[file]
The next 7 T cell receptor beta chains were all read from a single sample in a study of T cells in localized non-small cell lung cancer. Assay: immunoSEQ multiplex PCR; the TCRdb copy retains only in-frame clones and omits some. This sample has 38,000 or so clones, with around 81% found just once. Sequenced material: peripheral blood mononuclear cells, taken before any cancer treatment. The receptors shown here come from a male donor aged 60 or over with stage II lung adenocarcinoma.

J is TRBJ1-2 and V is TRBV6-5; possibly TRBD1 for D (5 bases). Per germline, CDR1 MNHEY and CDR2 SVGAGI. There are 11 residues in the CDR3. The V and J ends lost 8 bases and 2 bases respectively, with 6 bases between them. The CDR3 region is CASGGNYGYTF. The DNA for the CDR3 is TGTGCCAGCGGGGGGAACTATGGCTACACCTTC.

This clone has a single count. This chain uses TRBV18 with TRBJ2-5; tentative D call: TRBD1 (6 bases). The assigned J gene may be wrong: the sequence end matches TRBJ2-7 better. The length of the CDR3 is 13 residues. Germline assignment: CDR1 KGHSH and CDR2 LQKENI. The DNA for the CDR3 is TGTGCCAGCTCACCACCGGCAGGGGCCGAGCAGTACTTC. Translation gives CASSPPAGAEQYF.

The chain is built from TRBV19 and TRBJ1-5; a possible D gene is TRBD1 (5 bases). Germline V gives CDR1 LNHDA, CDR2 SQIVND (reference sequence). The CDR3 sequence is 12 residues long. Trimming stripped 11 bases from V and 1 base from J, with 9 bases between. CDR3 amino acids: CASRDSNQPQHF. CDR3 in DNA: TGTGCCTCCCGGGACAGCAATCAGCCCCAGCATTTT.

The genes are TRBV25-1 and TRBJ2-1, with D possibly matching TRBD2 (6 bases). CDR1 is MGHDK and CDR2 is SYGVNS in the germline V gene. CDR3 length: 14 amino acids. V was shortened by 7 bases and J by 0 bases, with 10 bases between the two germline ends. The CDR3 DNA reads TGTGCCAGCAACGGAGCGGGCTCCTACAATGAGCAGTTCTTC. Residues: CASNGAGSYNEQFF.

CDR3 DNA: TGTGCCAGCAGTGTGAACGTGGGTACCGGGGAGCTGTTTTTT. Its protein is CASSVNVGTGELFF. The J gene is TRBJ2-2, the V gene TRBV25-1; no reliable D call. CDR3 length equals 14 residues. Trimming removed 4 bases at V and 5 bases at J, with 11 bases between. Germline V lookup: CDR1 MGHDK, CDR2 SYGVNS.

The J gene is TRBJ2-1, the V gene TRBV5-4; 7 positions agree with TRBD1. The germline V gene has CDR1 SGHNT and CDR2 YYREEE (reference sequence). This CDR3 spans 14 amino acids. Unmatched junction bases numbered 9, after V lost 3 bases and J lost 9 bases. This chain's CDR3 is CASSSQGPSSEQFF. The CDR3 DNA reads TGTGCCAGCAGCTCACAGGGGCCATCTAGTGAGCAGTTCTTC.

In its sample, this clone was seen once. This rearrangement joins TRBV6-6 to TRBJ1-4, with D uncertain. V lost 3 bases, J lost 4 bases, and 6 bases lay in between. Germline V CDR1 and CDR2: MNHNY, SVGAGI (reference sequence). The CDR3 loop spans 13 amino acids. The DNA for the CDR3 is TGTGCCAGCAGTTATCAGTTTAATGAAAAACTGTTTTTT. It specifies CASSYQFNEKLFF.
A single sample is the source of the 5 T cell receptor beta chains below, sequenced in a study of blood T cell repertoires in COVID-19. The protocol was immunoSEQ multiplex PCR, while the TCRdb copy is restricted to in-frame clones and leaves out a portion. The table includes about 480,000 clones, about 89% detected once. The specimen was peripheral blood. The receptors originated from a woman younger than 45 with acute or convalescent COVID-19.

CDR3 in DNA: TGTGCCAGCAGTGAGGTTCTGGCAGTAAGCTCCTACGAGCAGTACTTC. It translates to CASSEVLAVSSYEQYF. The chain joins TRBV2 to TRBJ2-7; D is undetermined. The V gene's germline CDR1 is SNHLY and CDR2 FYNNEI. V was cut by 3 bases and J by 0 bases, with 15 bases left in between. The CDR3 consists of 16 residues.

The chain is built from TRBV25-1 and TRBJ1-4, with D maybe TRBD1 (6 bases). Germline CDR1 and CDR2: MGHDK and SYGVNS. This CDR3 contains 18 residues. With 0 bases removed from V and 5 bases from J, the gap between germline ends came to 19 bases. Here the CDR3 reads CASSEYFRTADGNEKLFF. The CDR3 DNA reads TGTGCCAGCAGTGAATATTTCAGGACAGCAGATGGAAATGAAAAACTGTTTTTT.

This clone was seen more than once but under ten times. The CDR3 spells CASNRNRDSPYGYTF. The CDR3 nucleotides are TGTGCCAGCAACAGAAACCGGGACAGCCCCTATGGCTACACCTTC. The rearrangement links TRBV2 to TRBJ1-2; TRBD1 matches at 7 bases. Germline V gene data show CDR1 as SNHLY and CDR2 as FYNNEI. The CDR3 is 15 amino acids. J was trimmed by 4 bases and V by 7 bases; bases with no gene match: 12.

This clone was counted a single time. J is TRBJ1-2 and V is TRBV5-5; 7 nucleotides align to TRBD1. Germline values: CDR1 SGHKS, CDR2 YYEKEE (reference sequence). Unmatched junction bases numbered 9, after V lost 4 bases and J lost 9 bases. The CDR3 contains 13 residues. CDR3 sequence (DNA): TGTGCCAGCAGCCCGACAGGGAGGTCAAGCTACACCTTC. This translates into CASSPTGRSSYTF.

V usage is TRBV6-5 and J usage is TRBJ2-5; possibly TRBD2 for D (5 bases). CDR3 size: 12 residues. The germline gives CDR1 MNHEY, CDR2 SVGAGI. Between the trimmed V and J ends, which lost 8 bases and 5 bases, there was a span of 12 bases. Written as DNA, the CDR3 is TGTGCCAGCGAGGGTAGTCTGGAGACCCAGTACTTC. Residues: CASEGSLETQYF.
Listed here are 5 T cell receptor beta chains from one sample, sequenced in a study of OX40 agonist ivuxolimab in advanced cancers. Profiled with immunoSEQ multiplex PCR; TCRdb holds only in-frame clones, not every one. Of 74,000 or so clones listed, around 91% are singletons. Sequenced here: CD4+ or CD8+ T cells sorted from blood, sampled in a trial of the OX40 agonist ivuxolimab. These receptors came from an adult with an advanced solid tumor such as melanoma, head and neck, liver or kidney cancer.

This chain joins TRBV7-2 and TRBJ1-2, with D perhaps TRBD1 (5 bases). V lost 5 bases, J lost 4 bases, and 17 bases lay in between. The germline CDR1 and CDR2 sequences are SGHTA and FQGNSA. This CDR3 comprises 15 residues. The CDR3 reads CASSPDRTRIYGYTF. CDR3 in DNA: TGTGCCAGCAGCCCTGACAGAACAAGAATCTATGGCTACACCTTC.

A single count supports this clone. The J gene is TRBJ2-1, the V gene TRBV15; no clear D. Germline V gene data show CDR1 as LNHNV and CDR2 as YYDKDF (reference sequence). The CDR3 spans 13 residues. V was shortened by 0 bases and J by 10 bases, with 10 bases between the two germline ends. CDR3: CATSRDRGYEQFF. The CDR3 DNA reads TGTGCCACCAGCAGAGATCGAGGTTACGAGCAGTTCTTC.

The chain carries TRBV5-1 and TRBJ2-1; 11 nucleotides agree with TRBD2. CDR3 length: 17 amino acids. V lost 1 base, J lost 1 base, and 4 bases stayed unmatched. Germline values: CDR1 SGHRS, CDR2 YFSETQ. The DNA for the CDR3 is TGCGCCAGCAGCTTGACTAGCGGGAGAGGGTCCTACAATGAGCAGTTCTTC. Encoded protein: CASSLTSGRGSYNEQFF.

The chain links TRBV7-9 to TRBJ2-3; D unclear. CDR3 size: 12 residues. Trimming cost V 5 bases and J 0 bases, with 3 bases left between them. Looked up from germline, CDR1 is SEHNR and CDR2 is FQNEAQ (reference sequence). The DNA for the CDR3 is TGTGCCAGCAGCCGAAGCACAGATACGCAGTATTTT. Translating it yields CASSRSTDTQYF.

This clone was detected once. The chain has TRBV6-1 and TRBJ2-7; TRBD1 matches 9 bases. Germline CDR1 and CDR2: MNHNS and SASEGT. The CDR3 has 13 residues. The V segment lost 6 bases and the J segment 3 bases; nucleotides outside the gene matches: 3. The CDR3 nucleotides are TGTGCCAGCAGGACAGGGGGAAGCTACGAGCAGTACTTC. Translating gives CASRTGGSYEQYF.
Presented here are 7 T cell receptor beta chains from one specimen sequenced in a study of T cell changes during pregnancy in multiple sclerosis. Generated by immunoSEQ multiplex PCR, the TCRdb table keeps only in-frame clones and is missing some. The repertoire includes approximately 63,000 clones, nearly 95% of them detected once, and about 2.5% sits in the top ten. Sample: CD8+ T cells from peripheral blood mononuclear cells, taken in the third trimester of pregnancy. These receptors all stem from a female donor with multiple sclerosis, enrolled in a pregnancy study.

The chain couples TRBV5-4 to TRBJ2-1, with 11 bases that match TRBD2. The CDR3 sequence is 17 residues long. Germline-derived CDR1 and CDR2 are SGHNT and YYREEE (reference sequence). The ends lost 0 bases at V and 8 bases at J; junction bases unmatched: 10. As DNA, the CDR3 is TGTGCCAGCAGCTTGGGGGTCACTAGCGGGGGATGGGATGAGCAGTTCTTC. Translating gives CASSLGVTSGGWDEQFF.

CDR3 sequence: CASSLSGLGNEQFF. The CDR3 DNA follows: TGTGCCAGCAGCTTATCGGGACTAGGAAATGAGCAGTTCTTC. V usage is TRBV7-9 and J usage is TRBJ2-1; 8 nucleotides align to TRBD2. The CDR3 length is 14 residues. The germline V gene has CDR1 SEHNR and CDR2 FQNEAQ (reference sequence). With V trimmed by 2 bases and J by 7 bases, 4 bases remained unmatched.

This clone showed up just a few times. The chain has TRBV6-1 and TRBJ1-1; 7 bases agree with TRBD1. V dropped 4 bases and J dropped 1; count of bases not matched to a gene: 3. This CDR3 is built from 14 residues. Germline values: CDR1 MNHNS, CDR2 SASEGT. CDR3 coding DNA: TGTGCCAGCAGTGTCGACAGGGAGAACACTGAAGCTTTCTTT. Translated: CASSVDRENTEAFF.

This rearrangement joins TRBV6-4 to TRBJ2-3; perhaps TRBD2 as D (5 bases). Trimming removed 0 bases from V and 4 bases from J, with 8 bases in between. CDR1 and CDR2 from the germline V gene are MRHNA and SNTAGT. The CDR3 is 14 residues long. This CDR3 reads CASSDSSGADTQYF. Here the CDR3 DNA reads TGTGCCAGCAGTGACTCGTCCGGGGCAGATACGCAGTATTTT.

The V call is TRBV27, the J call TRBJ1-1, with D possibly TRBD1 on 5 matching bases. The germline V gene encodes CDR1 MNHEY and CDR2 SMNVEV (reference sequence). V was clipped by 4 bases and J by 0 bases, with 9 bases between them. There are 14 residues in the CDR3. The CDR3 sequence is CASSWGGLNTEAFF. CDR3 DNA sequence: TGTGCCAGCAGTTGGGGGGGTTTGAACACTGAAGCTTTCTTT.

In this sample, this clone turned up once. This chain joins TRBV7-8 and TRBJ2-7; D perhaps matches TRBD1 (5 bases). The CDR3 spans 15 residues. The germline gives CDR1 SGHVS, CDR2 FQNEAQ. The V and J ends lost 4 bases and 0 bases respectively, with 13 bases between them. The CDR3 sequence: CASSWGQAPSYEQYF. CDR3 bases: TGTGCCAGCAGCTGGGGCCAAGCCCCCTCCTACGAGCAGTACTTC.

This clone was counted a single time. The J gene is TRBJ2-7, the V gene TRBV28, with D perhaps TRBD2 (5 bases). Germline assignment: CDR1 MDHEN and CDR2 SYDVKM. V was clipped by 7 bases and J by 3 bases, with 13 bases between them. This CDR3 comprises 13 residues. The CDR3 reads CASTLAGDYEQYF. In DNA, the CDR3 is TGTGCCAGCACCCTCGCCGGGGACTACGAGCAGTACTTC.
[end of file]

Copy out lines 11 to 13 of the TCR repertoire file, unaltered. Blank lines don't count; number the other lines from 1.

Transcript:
The chain is built from TRBV25-1 and TRBJ1-4, with D maybe TRBD1 (6 bases). Germline CDR1 and CDR2: MGHDK and SYGVNS. This CDR3 contains 18 residues. With 0 bases removed from V and 5 bases from J, the gap between germline ends came to 19 bases. Here the CDR3 reads CASSEYFRTADGNEKLFF. The CDR3 DNA reads TGTGCCAGCAGTGAATATTTCAGGACAGCAGATGGAAATGAAAAACTGTTTTTT.

This clone was seen more than once but under ten times. The CDR3 spells CASNRNRDSPYGYTF. The CDR3 nucleotides are TGTGCCAGCAACAGAAACCGGGACAGCCCCTATGGCTACACCTTC. The rearrangement links TRBV2 to TRBJ1-2; TRBD1 matches at 7 bases. Germline V gene data show CDR1 as SNHLY and CDR2 as FYNNEI. The CDR3 is 15 amino acids. J was trimmed by 4 bases and V by 7 bases; bases with no gene match: 12.

This clone was counted a single time. J is TRBJ1-2 and V is TRBV5-5; 7 nucleotides align to TRBD1. Germline values: CDR1 SGHKS, CDR2 YYEKEE (reference sequence). Unmatched junction bases numbered 9, after V lost 4 bases and J lost 9 bases. The CDR3 contains 13 residues. CDR3 sequence (DNA): TGTGCCAGCAGCCCGACAGGGAGGTCAAGCTACACCTTC. This translates into CASSPTGRSSYTF.